Monthly Archives: August 2017

Microphone or a Voice Amplifier

Their voice gets weakened and sometimes it is so bad that they are hardly able to whisper. People like these may find difficulty in communicating with their friends and family members over phone calls as well and might be compelled to use speakerphones in place of normal receivers. These are the people who are in dire need of voice amplifiers. Such equipment can really help in amplification of your voice even when you are speaking in a very low tone.

Another scenario where these equipment prove their ultimate usage is in teaching. The instructors often face problems regarding conveying instructions especially in larger areas like skating rinks or pools. It is especially a problem with respect to pools because the echoing effect of water and noise from all pool users and music that might be or might not be part of different programs that are going on. Though instructions can also be provided with visual cues, but there will always come a time when a participant would need clear instructions. Similar problems are faced by people in other kinds of speaking jobs.

A voice amplification system can always provide a simple solution to this problem. There are several types of voice amplification systems that are available in markets these days, the best ones are the portable voice amplifiers. Most of these also help enhance speech level of people who are suffering from permanent voice impairment or disability. Patients or subjects also have the option of body worn voice amplifiers that can be adorned by the person easily. These can really help disabled and weak people reach out to others and let them know what they wish to convey.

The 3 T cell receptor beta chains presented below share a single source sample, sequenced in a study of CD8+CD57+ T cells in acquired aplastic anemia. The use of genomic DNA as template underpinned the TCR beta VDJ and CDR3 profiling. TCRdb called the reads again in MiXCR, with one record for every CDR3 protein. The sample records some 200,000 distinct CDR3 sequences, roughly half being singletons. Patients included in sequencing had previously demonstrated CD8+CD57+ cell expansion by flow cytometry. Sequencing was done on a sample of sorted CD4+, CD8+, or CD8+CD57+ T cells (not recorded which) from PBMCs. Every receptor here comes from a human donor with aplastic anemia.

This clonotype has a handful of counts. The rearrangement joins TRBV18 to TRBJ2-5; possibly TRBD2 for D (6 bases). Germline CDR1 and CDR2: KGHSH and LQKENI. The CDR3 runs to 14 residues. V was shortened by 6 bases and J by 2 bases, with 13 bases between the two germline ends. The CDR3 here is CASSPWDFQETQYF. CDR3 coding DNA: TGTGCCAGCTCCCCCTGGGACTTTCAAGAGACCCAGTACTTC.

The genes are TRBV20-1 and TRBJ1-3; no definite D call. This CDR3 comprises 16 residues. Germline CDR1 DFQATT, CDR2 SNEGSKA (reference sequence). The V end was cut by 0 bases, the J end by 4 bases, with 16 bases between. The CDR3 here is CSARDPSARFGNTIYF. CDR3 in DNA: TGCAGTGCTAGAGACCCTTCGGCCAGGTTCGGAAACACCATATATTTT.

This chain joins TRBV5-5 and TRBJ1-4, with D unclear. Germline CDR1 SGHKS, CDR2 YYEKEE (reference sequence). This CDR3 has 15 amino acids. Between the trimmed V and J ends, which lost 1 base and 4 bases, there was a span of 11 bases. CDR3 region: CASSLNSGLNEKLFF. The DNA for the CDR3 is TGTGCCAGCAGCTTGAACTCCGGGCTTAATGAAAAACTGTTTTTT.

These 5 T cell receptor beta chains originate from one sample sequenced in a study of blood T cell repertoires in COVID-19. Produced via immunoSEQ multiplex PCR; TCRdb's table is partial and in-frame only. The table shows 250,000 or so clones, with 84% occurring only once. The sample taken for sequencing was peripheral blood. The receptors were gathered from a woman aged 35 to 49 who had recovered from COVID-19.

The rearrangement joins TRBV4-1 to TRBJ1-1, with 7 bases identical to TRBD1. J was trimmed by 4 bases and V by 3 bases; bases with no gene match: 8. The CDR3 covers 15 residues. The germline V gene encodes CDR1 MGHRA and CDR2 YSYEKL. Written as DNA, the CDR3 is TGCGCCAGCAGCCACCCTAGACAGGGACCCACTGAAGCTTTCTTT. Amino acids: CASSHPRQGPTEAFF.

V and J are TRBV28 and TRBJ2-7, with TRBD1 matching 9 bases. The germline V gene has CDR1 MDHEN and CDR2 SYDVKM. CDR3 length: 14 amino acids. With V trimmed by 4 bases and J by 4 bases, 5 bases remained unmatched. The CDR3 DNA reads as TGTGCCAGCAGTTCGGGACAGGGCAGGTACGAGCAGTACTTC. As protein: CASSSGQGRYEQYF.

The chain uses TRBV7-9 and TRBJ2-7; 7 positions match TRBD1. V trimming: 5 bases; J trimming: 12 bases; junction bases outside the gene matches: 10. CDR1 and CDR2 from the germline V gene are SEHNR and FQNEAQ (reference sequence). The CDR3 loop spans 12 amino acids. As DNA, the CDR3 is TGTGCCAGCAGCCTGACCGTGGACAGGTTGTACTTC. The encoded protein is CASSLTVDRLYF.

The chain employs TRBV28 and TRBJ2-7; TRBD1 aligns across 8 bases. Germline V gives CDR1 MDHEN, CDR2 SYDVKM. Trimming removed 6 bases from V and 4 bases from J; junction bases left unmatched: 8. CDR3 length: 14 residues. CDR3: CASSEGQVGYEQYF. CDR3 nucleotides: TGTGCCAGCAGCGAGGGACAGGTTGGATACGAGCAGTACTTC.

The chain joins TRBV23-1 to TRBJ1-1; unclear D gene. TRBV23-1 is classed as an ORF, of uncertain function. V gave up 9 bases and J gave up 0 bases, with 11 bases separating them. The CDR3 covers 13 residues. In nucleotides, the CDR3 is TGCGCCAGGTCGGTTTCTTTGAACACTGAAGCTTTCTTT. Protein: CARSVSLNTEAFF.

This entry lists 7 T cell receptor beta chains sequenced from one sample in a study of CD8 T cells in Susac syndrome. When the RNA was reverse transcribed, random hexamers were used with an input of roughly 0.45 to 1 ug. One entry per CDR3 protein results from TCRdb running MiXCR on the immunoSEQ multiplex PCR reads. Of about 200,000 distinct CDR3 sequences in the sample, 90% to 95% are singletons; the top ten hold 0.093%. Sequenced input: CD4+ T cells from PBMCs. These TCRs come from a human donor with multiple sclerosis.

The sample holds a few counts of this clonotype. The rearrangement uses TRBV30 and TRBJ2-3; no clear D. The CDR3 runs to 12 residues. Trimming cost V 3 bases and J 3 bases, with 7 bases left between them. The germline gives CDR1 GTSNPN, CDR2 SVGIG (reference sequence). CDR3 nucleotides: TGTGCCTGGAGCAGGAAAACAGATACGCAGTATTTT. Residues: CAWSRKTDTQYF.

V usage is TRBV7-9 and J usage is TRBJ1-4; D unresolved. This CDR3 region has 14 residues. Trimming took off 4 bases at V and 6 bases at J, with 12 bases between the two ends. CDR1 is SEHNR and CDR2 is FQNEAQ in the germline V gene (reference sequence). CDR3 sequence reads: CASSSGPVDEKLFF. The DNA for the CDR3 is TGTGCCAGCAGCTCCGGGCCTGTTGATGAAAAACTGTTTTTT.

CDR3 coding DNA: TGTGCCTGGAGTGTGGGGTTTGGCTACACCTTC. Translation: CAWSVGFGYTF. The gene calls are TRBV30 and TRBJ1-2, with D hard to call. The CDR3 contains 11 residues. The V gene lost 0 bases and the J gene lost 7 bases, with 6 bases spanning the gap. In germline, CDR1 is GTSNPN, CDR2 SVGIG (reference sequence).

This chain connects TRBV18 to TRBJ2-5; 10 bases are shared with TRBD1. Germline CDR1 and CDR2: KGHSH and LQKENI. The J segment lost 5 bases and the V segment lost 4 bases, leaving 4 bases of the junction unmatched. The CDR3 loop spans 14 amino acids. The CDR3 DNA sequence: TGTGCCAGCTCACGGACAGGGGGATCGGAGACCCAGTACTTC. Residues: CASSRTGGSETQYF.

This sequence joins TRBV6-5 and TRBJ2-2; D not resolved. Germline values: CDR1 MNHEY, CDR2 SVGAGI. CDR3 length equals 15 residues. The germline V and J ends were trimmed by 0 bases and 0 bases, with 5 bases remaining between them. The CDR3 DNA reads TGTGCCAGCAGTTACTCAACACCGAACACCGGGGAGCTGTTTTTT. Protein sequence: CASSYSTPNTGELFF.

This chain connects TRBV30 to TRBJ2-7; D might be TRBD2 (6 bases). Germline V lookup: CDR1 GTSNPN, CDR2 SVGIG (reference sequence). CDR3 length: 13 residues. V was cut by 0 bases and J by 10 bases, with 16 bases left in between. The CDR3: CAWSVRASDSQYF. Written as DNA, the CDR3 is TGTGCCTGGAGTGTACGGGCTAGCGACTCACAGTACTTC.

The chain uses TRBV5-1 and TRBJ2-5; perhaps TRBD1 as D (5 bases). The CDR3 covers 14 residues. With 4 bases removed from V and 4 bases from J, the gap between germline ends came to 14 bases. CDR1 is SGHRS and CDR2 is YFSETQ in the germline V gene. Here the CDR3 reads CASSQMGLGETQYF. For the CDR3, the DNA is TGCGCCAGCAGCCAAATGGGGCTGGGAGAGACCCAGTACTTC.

Body worn amplifiers mainly boost the voice level and help to keep vocal cords from stress and strain. It can really improve the quality of life for the person carrying this equipment. If it a pool or a group activity, it will definitely take the enjoyment level up and would help in making events or training sessions much more successful for participants. Life will get more pleasant and frustrations will be much less for the instructor whose life becomes a hell of the struggle to be heard by others. Misunderstandings are reduced and problems will be reduced to half both for the speakers and the receiver

 

Best Bands Who Have Y In Their Names

On my way home I began to consider that, if his remark had been sincere, all of the great bands he was missing because of his inexplicable dislike of the 25th letter of the alphabet. After all, two of the bands that highlighted the Woodstock festival fit that category, Iron Butterfly and Crosby, Stills, Nash and Young.

Here are fifteen of the other best bands who have a Y in their names.

The Cyrcle

Several covers of Simon and Garfunkel tunes became minor hits, but their biggest single was “Red Rubber Ball.”

Bad Company

One of rock’s first supergroups, formed from members of Free and Mott the Hoople, had a dozen hits like “Feel Like Makin’ Love” and “Can’t Get Enough” reach the charts.